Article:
The mechanism

When a debtor defaults, banks usually ask the debtor to bring all of their assets to the table.  In this case, the Lebanese government defaulted on Eurobond holders and its own banking system, ensuring that the Lebanese depositors were locked out of their money. 

The majority of the debt that led to the default was taken up by Electricite du Liban, the state-owned electricity company, in addition to defending the LBP peg.  

To simplify this: the state never had enough revenue to cover its deficit, it resorted to borrowing from local banks and international investors. 

Why did the state never have enough revenue? Because tax collection is bad, because state enterprises are robbed and because major sources of revenue to the government never made enough money to feed the militia, the mafia and the government together. 

State assets were used by the political elite to finance themselves and their cronies, ensuring a weak and inflated government sector all around.  

So, most state assets are in negative gearing.  Negative gearing is a commonly used term when expenses associated with an asset (including interest expenses) are greater than the income earned from the asset

So where did the government get this extra income to ensure that asset stayed functional? It borrowed money from the central bank and the private banking system.  

Hence the Lebanese debt, which at default reached $97 billion, is owed by every citizen for generations to come. It is public debt.

It is the state that borrowed, and it is the state that defaulted and bankrupted the private sector and its biggest creditor, the Lebanese banking system.  

If you divide the debt by the number of the population – let’s say 6 million – you get every citizen owing $16,000 in a country where the average income has fallen to 40 dollars per month. That makes 480 dollars a year. It will take the average citizen 32 years to pay back their part of the national debt. A lifetime of misery and poverty. 

So, it is the state that borrowed, and it is the state that defaulted and bankrupted the private sector and its biggest creditor, the Lebanese banking system.  

Remember those expert populist voices I mentioned at the beginning? When the banking system demanded that the state pay back its due with its assets, those populist voices were heard all the way to Malta calling on the government not to bow, out of national interest. The government took that chance and proceeded with the “kill the creditor attitude”. Kill the banking system that is the creditor.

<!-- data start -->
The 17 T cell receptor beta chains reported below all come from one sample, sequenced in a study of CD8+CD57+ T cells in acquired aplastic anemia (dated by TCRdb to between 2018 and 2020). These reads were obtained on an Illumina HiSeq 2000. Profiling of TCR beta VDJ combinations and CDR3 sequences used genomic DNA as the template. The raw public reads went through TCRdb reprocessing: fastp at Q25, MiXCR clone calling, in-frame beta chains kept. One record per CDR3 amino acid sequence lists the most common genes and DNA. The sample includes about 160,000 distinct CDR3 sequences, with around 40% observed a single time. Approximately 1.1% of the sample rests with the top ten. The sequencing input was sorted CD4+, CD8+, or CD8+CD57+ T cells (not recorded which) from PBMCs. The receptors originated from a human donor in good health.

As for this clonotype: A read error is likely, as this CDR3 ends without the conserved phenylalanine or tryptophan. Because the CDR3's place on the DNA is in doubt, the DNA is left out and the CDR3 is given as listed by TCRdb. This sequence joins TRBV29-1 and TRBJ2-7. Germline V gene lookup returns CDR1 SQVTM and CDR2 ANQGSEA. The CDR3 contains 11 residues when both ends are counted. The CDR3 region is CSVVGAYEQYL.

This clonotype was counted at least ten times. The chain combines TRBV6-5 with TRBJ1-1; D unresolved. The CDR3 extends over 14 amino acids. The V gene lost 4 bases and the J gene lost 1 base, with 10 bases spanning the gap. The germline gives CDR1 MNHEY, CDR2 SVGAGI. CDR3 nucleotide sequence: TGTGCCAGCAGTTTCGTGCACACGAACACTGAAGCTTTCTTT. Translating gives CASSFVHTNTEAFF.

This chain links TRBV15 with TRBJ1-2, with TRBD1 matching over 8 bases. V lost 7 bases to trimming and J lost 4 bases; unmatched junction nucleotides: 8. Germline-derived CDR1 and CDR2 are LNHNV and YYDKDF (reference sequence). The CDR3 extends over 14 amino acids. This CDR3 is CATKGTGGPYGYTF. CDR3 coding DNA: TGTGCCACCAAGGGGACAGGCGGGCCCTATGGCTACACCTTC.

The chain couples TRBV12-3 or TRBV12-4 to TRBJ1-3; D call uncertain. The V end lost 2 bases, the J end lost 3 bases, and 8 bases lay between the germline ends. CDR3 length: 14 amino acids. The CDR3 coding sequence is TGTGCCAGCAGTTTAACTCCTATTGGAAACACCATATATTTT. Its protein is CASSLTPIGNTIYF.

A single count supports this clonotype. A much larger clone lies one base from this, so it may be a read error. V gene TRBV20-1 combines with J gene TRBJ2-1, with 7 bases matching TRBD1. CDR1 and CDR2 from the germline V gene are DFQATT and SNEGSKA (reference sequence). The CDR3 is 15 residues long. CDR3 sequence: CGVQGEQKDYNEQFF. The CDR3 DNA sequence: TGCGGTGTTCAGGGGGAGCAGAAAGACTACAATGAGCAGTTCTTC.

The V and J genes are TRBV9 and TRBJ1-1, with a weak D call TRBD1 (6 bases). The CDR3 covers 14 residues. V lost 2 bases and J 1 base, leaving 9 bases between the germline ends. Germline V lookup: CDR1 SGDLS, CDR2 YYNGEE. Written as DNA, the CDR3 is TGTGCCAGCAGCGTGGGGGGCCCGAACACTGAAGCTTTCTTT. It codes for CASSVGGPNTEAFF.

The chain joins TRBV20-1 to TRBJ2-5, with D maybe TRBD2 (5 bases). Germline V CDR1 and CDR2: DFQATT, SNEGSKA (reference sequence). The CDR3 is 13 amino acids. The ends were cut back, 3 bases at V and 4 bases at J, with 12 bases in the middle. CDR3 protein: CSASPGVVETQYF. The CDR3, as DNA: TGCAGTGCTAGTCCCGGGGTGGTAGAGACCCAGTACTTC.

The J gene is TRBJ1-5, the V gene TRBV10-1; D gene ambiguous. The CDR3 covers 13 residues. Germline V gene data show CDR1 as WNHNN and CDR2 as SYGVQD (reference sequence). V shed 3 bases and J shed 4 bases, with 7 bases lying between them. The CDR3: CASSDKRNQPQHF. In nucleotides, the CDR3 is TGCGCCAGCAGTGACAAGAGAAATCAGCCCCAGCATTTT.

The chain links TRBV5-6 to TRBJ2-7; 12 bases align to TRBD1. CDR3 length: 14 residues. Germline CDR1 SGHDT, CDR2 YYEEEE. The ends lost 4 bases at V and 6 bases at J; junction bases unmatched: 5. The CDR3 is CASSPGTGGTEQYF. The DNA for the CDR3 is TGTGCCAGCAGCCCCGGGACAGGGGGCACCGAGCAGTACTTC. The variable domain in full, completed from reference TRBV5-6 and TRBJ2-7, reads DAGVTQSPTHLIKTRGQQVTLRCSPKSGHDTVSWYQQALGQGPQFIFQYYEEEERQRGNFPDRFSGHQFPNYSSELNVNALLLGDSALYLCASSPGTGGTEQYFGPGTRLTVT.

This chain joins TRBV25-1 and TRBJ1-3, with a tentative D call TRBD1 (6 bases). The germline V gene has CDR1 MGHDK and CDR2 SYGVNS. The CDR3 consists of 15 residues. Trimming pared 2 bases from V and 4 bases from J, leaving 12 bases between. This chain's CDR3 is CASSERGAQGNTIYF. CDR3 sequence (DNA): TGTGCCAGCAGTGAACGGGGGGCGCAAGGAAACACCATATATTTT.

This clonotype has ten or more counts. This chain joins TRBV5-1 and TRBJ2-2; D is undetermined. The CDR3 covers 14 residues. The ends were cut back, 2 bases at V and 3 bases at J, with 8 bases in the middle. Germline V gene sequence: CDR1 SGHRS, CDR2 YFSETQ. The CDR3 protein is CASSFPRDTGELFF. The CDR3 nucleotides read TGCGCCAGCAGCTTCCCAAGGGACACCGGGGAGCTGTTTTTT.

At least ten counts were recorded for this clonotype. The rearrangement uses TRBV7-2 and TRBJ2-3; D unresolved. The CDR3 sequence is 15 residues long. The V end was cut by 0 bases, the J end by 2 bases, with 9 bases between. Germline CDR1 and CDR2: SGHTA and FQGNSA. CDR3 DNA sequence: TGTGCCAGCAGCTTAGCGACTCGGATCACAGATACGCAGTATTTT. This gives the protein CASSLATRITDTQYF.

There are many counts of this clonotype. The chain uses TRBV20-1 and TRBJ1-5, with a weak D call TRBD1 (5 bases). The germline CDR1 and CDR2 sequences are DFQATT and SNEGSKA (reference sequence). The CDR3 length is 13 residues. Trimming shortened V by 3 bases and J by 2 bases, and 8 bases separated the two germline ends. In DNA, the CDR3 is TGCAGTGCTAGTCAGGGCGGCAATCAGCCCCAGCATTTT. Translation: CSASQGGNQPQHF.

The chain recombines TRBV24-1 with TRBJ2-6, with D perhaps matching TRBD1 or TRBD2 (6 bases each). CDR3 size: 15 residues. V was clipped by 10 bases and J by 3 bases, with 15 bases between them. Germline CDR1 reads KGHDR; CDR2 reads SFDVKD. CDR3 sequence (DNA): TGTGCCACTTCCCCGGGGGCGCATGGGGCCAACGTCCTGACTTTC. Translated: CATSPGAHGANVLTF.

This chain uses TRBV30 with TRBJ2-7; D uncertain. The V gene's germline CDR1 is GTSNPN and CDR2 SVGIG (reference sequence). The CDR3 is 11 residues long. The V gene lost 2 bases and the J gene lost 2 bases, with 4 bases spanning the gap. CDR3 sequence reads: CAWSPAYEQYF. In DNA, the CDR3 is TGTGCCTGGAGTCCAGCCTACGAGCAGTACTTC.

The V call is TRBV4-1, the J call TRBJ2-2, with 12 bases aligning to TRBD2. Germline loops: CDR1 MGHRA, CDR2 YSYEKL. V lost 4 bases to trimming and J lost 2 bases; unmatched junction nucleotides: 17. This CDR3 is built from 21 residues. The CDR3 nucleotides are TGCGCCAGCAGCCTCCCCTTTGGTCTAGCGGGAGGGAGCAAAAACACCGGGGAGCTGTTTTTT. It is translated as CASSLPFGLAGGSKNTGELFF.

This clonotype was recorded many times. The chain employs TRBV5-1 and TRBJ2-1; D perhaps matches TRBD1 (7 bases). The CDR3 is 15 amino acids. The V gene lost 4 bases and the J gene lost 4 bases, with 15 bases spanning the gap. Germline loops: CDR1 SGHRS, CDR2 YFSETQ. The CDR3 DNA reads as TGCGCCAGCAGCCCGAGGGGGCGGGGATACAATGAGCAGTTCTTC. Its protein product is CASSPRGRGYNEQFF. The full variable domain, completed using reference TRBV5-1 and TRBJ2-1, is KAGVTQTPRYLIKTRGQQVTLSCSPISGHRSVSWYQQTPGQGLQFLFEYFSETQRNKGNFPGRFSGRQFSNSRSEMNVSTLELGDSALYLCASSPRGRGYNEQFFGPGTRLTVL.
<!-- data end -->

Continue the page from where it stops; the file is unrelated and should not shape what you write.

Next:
Debunking populist arguments

If the state borrowed on your and my behalf, leaving us each with $16,000 debt for the next 32 years, isn’t the state liable to pay back from state assets owned by you and me? Why the hypocrisy of arguing you can’t give state assets to creditors? When the state borrowed and spent, supposedly it spent on all of us. So, aren’t all citizens liable to repay the debt? 

There are those that argue that the debt given by the creditors is unsecured debt. But is a government that defaults on a creditor without negotiating with the creditor an ethical government, or a militia? 

Ethics in international financial markets refers to the standards for morally right and wrong ways to conduct business. Is it morally right for our government to default on unsecured debt from its own citizens and then turn around and play “kill the creditor”? Are you then an ethical government or a militia? 

What exactly is the national interest here anyway?

The populists would argue with you that the state assets are owned by all the Lebanese, whilst not all the Lebanese held accounts in the banking system. Fair enough, I say.

However, what are we exactly trying to save? The EDL that is a negatively geared asset with debt up to its eyeballs? I do not recall a time when EDL was profitable. So if the national asset was unprofitable, what benefit did it bring to the citizen? Nothing, absolutely nothing! It accumulated debt on behalf of you and me and that’s what we call national debt.